To dismiss the flood account as unhistorical; however, has theological implications. It essentially says the biblical account is not reliable, accurate or valid which calls into question its Inspiration—God communicating and revealing truth to us, and its Sufficiency—its trustworthiness to impart truth of our spiritual condition, its remedy and how we are to live in light of the revealed truth. To write the opening chapters of Genesis off as allegory undermines the foundation of who we are as human beings, our spiritual situation and the great steps of mercy God has taken to redeem us.

It presents us with a dilemma. Either contemporary theories are correct and the flood (or Fall) never happened, thereby undermining the accuracy, trustworthiness and authority of Scripture, or Scripture is accurate, and contemporary theories are missing some significant events and information for drawing conclusions, thus making the current conclusions inaccurate.

To chase a rabbit for a moment, a couple of years ago, the Discover Channel (or possibly History Channel—still looking for that link) had a program on human population and ancestry by analyzing mitochondrial DNA that is passed only through the mother. They found that at one point in human history (in their time frame 100,000 years ago), there was a large and diverse human population. Then something happened about 70,000 years ago that drastically reduced that population to probably less than 1000 people, from which the population then expanded back to it’s present size. It was obvious the team presenting this information were trying to avoid any parallels to a famous biblical account which basically claimed the same thing. They could not identify a cause but speculated disease or conflict.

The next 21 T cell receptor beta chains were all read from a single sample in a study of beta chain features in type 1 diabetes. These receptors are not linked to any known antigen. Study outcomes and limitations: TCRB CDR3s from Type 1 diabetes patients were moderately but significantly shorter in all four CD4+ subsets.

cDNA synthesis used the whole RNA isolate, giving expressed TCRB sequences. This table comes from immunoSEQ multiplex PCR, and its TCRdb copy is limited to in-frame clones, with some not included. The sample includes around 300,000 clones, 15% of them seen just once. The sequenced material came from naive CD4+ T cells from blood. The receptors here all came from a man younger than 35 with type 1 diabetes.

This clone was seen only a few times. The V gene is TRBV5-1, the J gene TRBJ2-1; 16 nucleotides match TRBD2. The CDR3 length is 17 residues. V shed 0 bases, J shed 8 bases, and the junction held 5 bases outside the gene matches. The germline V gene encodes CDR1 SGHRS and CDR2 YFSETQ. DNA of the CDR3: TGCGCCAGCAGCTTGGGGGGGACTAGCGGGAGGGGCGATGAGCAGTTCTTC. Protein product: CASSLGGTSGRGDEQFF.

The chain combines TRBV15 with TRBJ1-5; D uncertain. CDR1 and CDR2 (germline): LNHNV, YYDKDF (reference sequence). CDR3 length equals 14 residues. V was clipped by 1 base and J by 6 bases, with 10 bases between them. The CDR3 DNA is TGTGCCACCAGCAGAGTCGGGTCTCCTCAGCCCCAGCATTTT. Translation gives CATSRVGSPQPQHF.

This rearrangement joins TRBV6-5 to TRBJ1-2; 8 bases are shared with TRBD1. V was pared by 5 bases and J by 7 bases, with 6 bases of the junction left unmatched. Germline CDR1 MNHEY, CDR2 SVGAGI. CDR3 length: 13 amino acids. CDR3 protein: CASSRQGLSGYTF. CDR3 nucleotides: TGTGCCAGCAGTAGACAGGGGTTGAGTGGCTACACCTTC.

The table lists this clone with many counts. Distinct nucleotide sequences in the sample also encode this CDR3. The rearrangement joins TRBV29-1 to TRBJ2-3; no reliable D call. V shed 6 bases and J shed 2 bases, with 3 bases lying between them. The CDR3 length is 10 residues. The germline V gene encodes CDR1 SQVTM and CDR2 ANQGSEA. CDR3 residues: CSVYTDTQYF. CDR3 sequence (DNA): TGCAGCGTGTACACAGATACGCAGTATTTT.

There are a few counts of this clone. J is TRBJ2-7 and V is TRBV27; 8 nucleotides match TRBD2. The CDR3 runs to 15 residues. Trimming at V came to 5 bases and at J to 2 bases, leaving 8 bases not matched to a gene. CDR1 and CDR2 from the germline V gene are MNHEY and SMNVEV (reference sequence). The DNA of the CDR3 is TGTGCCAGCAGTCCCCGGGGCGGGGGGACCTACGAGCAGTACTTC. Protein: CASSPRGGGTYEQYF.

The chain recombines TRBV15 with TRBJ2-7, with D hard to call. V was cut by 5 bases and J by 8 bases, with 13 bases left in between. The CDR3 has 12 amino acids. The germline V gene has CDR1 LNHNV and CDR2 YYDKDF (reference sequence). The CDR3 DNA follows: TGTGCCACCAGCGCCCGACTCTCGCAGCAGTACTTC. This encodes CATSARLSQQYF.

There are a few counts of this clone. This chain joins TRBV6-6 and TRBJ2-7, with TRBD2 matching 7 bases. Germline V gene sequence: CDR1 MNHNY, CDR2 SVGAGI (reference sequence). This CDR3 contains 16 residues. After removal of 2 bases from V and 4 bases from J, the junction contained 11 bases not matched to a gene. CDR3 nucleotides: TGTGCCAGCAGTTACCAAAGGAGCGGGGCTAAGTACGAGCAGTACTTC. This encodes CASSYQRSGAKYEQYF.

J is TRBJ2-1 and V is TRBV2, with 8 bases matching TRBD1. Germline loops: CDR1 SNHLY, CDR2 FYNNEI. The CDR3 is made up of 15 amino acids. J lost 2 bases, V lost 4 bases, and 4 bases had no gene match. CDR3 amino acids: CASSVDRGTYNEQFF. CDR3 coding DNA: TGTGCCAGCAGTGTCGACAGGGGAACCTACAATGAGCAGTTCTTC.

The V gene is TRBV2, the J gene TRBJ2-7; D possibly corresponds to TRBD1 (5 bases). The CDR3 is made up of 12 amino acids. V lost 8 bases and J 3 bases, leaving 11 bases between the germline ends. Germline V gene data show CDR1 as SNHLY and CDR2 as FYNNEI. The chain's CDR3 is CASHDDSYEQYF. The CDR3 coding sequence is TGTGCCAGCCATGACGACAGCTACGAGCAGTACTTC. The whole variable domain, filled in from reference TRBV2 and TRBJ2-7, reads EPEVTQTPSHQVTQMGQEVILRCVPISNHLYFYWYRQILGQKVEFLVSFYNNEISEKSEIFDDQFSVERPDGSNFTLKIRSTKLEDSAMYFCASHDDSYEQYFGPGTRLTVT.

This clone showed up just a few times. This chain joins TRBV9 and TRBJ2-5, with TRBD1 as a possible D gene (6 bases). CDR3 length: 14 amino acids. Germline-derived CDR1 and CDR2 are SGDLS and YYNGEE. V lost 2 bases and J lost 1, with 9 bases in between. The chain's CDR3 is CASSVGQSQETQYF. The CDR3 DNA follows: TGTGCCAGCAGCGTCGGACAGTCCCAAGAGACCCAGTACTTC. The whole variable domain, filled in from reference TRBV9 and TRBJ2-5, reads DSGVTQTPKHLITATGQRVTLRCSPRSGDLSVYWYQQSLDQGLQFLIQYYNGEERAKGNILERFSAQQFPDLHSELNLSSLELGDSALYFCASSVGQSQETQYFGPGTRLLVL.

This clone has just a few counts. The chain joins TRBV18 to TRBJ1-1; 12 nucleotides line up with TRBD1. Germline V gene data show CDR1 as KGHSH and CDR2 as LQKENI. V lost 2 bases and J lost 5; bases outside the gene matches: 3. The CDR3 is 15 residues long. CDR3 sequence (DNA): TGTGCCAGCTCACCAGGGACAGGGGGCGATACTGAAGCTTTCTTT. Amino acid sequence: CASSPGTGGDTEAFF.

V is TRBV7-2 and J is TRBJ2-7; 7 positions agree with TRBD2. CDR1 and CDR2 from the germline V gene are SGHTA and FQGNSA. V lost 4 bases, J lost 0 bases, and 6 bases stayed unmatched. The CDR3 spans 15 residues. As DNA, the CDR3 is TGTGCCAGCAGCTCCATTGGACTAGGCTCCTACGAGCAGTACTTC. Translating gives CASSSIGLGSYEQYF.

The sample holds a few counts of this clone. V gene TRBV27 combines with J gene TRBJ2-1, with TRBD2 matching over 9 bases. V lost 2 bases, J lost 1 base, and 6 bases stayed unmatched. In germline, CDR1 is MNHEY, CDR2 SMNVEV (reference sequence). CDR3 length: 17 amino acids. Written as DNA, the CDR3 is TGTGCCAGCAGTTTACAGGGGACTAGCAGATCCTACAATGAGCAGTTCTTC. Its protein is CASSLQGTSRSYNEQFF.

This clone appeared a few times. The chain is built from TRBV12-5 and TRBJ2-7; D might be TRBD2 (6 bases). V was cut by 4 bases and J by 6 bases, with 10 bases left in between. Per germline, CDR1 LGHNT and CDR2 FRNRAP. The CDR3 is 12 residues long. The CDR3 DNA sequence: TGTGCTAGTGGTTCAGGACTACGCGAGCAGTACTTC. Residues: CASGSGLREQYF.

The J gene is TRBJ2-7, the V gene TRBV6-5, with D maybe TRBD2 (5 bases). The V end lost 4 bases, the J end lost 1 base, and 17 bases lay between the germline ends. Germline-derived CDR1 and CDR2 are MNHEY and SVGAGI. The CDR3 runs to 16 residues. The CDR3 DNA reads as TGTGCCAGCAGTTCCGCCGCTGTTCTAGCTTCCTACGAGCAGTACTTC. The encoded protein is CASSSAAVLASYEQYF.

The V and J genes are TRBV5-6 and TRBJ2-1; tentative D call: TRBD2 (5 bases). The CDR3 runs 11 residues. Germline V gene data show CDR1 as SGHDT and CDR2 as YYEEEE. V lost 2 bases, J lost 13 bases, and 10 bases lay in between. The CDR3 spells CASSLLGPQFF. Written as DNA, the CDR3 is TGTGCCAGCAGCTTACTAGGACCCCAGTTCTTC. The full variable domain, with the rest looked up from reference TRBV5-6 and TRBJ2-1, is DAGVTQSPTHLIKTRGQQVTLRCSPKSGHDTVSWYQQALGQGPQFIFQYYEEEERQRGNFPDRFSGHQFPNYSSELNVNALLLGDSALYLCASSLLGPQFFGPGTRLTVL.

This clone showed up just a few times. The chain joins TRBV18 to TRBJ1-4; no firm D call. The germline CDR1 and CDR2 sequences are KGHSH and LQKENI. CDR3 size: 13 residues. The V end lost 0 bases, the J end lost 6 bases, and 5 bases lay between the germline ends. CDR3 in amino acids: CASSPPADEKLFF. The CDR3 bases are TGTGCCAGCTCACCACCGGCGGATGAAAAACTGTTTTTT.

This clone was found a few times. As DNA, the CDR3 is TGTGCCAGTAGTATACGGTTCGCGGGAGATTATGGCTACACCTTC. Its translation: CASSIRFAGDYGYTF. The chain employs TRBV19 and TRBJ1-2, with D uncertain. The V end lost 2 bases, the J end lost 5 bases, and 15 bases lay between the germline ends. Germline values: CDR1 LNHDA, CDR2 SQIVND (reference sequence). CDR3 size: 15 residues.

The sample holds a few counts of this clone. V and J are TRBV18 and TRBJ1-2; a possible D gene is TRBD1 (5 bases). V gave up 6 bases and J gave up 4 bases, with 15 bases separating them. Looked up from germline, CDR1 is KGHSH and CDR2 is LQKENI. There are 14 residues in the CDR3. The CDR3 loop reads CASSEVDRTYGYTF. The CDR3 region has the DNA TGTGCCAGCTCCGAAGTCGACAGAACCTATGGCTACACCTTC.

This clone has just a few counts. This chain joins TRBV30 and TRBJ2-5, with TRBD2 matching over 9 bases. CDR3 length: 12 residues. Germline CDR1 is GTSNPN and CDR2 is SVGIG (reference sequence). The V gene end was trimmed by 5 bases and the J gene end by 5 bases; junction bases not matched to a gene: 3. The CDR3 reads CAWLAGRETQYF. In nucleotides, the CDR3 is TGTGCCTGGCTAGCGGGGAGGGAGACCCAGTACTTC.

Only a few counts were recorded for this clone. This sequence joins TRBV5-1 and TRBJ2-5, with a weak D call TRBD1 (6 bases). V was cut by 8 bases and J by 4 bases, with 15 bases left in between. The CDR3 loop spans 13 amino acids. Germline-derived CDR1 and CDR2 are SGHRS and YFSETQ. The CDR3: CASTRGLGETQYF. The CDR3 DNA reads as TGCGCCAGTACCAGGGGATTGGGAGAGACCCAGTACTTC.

I would argue that the flood did happen, but I could not say for sure when (realizing there is wide debate and understanding of the various genealogies)—to which this information was appropriate. And if the flood did happen, then what effect would it have had on the world that was, how was it altered and how does that effect what we are trying to look at and understand today. Again, I realize that science cannot or will not take it seriously, and therein lies an assumptive and foundational problem. The desire to know and search for truth is noble and good, so long as you don’t leave out or ignore a significant source of it.

I believe it makes the scientists’ job harder, but can also make it more dismissive and closed minded. We religious folks don’t have to worry about that though, right? Of course we do.

In any event, scientific theories have theological implications just like theological interpretations will have questions to raise and test in the scientific world. If only it wasn’t so hostile and exclusive of each other. Like has been said, a greater sense of humility by all of us would be welcome and warranted.

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1 comment:

Kelly Reed said...

Bob, sounds like you've got a lot of work in Kenya--keep up the personal sharing whenever God presents them to you. Just don't ask me to run with you--I'd make you look too good! Ironically, we just finished Colson’s study on Sunday nights. It focused almost too much on that stuff and not enough on we believers, imho.